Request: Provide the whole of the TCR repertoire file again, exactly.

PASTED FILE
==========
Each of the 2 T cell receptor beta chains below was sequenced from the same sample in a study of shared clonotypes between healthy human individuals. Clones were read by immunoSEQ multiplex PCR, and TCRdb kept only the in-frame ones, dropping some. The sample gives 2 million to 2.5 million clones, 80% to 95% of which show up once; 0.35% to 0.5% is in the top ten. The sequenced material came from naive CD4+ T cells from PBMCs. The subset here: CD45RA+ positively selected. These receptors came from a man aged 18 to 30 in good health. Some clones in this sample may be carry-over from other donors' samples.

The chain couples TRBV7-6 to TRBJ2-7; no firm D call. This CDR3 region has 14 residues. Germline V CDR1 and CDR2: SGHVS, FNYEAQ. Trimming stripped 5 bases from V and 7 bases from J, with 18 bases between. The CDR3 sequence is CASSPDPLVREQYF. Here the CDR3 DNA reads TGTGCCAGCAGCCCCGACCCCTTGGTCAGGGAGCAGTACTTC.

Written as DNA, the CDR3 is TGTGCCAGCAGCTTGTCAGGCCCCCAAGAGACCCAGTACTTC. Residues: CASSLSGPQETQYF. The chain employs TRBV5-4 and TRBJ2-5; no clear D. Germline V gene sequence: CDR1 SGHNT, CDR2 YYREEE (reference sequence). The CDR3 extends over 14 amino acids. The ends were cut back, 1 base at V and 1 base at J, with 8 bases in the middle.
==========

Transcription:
Each of the 2 T cell receptor beta chains below was sequenced from the same sample in a study of shared clonotypes between healthy human individuals. Clones were read by immunoSEQ multiplex PCR, and TCRdb kept only the in-frame ones, dropping some. The sample gives 2 million to 2.5 million clones, 80% to 95% of which show up once; 0.35% to 0.5% is in the top ten. The sequenced material came from naive CD4+ T cells from PBMCs. The subset here: CD45RA+ positively selected. These receptors came from a man aged 18 to 30 in good health. Some clones in this sample may be carry-over from other donors' samples.

The chain couples TRBV7-6 to TRBJ2-7; no firm D call. This CDR3 region has 14 residues. Germline V CDR1 and CDR2: SGHVS, FNYEAQ. Trimming stripped 5 bases from V and 7 bases from J, with 18 bases between. The CDR3 sequence is CASSPDPLVREQYF. Here the CDR3 DNA reads TGTGCCAGCAGCCCCGACCCCTTGGTCAGGGAGCAGTACTTC.

Written as DNA, the CDR3 is TGTGCCAGCAGCTTGTCAGGCCCCCAAGAGACCCAGTACTTC. Residues: CASSLSGPQETQYF. The chain employs TRBV5-4 and TRBJ2-5; no clear D. Germline V gene sequence: CDR1 SGHNT, CDR2 YYREEE (reference sequence). The CDR3 extends over 14 amino acids. The ends were cut back, 1 base at V and 1 base at J, with 8 bases in the middle.